Arduino digital power supply

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I've tried to make my own digital power supply. The voltage control kind of works but there is still a lot of work to do. So stay tuned for future updates. You have everything on this tutorial below. We can set the voltage and current limits and get the power, current and real voltage values on the TFT touchscreen display.






PART 1 - Schematic


This is the schematic we will use. First stage is to lower the main voltage from (in my case) 220V AC to around 28V AC. To do taht we use a transformer. Now we haev the VAC of 28V. Next we add a full bridge rectifier and we get 28V DC. To supply the electronics we need 5V, so for that I use a buck converter module that has the potentiometer set for a 5V output.


See full part list:


Arduino digital power supply schematic

Now we haev the main input of 28V DC and also 5V for the electronics. To control the power supply output, which will be variable, we use the buck converter circuit as in the schematic above. This is controlled by an Arduino NANO with feedback for the output voltage and the current. The current is measured using the max471 module. To enable or disable the output I'm using a relay.






PART 2 - NEXTION display

Ok, before we look over the code, remember that the TFT display needs the .tft file to be uplaoded. To see how I've made the .tft file taht goes to the NEXTION display, look over my past tutorial on this link. Once I have the .tft file, put it on a micro SD card and plug that into the display. Make sure the display is not powered on before you add the SD card. Once the card is in the card slot, power up the screen with 5V from the arduino and the new .tft file is uploaded.


Download .tft file:

Nextion Editor project:


NEXTION Arduino power supply

Now power off the display and remove the SD card. Now power it back on and the new graphics are displayed. Is time for the code. Please check last tutorial and see how we communicate with this TFT display. We will use the UART port to receive and send data and by taht change the values on the screen.






PART 3 - Code

Downlaod the code from below. We need no extra libraries. Make sure you disconnect the Rx and Tx pins of the display before you uplaod the code. Otherwise you won't be able to do that. Compile and upload the code. Then connect the display to the Arduino and the rest of the components as in the schematic.


Download full code :

NEXTION Arduino voltage control

Please read the code line by line and all the comments in the code to understand more. The idea goes like this: We have the real values (current, voltage and power) measured all the time. Then we have the setpoint for each value that is set with the TFT display. Then a crude PID code will control the output according to the setpoints.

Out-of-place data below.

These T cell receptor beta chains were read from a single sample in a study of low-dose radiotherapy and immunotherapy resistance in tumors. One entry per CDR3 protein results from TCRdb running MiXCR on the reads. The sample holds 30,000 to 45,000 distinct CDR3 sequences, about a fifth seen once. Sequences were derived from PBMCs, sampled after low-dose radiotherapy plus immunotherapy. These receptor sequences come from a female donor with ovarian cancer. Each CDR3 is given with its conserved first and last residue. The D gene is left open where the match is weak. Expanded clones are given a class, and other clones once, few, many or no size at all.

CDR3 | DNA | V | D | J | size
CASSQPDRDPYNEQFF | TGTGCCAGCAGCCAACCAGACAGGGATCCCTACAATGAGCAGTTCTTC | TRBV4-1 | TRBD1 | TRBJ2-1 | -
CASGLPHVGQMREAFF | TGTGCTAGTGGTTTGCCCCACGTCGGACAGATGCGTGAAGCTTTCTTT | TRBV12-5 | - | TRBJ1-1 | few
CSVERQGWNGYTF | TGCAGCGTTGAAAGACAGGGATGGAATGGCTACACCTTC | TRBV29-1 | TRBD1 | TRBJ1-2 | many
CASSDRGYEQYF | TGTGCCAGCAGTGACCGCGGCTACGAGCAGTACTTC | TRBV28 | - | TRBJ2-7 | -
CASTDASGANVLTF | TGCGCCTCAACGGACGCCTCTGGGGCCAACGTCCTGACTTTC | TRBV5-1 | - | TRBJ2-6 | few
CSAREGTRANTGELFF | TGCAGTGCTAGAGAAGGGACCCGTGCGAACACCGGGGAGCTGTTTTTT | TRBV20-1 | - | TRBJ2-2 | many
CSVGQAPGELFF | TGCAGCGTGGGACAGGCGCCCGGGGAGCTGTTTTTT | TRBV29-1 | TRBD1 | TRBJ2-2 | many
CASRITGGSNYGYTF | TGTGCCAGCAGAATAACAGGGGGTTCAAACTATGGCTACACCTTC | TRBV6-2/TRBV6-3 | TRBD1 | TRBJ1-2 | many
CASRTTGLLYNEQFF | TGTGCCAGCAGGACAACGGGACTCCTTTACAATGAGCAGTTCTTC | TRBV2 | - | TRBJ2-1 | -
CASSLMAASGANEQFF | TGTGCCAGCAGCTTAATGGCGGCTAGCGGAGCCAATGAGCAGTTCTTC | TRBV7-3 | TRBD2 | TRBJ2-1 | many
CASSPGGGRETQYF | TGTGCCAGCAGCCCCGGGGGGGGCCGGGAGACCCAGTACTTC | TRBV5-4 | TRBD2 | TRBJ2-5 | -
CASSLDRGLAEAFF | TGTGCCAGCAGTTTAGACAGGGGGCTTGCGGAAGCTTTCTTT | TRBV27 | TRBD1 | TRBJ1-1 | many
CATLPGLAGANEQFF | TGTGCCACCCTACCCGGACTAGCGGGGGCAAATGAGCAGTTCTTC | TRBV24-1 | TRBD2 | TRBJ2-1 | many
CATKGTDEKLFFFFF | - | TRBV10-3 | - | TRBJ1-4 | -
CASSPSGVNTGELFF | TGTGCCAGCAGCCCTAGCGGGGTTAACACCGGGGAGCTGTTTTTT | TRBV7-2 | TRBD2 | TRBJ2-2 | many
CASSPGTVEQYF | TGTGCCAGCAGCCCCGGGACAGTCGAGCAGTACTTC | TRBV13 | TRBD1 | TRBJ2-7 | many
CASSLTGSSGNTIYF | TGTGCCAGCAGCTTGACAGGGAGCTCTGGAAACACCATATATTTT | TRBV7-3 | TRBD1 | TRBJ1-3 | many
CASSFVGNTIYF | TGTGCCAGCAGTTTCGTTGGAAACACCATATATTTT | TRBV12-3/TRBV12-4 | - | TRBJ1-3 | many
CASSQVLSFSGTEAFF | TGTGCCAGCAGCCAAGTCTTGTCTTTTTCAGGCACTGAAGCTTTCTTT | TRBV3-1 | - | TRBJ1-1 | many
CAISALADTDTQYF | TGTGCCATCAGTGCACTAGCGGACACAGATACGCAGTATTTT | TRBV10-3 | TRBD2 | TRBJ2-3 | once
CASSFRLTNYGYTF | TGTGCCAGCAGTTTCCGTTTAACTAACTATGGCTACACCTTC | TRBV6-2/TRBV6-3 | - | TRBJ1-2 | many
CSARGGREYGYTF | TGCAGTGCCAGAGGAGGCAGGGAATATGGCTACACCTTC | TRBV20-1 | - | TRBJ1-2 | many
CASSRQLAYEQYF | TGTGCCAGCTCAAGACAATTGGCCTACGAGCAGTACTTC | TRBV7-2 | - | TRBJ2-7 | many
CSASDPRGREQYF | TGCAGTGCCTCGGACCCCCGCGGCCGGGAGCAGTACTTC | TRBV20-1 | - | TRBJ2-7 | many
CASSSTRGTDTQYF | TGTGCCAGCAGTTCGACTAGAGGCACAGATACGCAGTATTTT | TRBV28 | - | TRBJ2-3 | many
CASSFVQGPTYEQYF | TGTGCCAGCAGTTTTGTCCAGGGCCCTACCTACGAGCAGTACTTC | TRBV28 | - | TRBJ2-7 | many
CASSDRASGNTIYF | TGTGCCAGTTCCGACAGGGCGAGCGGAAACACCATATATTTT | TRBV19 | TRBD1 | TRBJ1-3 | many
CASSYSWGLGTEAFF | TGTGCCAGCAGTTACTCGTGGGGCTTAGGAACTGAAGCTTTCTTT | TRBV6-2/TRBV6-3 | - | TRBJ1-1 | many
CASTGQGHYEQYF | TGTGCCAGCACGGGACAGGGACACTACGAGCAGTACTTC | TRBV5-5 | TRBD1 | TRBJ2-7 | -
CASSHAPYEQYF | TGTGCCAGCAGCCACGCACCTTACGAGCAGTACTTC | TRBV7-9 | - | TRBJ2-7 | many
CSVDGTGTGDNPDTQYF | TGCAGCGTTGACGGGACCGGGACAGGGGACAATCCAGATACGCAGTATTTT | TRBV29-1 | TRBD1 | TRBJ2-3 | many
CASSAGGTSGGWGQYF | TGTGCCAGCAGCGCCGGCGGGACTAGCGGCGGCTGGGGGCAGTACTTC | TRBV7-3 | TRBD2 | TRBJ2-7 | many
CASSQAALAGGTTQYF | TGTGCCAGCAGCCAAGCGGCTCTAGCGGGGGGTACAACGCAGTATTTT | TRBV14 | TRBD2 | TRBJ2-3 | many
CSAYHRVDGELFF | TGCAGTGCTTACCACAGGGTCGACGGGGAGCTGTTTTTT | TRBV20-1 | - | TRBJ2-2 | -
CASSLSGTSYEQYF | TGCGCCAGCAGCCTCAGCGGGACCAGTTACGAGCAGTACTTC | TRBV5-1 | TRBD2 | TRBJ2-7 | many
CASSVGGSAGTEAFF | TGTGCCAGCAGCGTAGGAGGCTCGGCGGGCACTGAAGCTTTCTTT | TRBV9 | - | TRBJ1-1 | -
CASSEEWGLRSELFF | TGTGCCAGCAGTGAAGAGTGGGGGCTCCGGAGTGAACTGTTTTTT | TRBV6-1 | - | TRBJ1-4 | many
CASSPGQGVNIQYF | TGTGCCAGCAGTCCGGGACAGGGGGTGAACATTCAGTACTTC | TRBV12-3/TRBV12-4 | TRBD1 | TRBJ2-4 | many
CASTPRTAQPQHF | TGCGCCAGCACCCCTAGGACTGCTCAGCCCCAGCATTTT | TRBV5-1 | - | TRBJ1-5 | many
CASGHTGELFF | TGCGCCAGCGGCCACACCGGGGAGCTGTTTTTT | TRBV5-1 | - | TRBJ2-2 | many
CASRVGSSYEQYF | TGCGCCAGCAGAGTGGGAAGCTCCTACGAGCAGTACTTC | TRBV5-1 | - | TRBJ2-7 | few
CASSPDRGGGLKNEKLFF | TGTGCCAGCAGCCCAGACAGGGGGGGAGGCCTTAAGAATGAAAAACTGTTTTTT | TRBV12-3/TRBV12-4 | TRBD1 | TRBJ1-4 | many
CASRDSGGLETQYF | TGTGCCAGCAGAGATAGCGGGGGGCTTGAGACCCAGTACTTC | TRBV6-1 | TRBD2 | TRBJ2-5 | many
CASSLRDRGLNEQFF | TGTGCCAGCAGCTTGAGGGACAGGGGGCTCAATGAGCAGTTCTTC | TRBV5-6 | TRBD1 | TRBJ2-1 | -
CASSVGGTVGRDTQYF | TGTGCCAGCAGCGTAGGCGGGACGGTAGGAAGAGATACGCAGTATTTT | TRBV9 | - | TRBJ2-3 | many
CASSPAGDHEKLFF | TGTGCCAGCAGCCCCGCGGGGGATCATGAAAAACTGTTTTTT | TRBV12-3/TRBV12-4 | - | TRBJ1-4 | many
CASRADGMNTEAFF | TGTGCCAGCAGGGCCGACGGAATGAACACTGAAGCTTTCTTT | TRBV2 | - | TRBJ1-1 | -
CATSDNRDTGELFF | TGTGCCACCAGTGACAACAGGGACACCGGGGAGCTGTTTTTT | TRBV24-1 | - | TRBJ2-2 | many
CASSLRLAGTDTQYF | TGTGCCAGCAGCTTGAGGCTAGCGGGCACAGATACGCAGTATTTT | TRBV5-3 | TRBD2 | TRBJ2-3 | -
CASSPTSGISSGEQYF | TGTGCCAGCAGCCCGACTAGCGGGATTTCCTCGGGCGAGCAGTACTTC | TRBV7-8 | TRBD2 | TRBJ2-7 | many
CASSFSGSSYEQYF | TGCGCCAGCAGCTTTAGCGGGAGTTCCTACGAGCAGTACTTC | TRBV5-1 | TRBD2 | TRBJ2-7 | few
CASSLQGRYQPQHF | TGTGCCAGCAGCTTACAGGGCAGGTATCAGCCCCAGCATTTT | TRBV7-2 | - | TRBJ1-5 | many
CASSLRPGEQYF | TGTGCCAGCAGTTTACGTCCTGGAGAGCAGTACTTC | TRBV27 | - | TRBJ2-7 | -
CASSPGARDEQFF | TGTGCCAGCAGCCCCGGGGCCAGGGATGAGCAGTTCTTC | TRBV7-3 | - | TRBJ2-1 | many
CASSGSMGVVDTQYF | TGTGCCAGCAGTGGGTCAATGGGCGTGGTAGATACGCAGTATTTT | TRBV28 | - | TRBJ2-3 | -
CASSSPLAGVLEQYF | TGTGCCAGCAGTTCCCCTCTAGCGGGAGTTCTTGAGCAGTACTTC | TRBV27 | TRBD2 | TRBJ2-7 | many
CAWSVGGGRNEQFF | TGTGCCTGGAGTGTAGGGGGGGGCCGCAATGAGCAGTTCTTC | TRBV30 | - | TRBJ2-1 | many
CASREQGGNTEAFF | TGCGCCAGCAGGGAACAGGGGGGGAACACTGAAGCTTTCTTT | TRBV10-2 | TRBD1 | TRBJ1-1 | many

In the Setup void we start the serial communication. Usually the default baud rate of the NEXTION display ios 9600 bauds but it could also be 115200. We set the PWM frequency of digital pin 3 to be high using some registers and then we clear the wave on the display.



void setup() {
  Serial.begin(9600);                         //Or change to 115200 if your NEXTION display works at that speed
  pinMode(feedback,INPUT);
  pinMode(current_in,INPUT);
  pinMode(pwm,OUTPUT);
  pinMode(output_enable_pin,OUTPUT);
  digitalWrite(output_enable_pin,LOW);        //output relay turned OFF when we start
  TCCR2B = TCCR2B & B11111000 | B00000001;    // pin 3 and 11 PWM frequency of 31372.55 Hz

  Serial.print("cle 5,255");                  //Send instruction to clear the waveform
  Serial.write(0xff);
  Serial.write(0xff);
  Serial.write(0xff);
}




PART 5 - TEST

Voltage limit test

Now with the .tft file uplaoded and the code as well, and the entire schematic mounted I make some tests. I set the output voltage at 10V and a high current limit such as 2A. I now place a load at the output. As you can see in the video below, the output is still 10V but the PWM signal automatically cahnged to a different value in order to keep the same output. So the voltage feedback works.




Current limit test

In the same way, I now set a current limit of 0.5A. I now apply a 15 ohms load. The current at 10V should be higher than 0.5A but since we have a the limit, the voltage will get lower (8,7V) as you can see in the test video below, in order to keep the same current limit. So the current limit works as well



This is not a perfec project but I hope it will teach you how a digital power supply works more or less. If you would like to support me check my PATREON. Thank you.






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Digital supply
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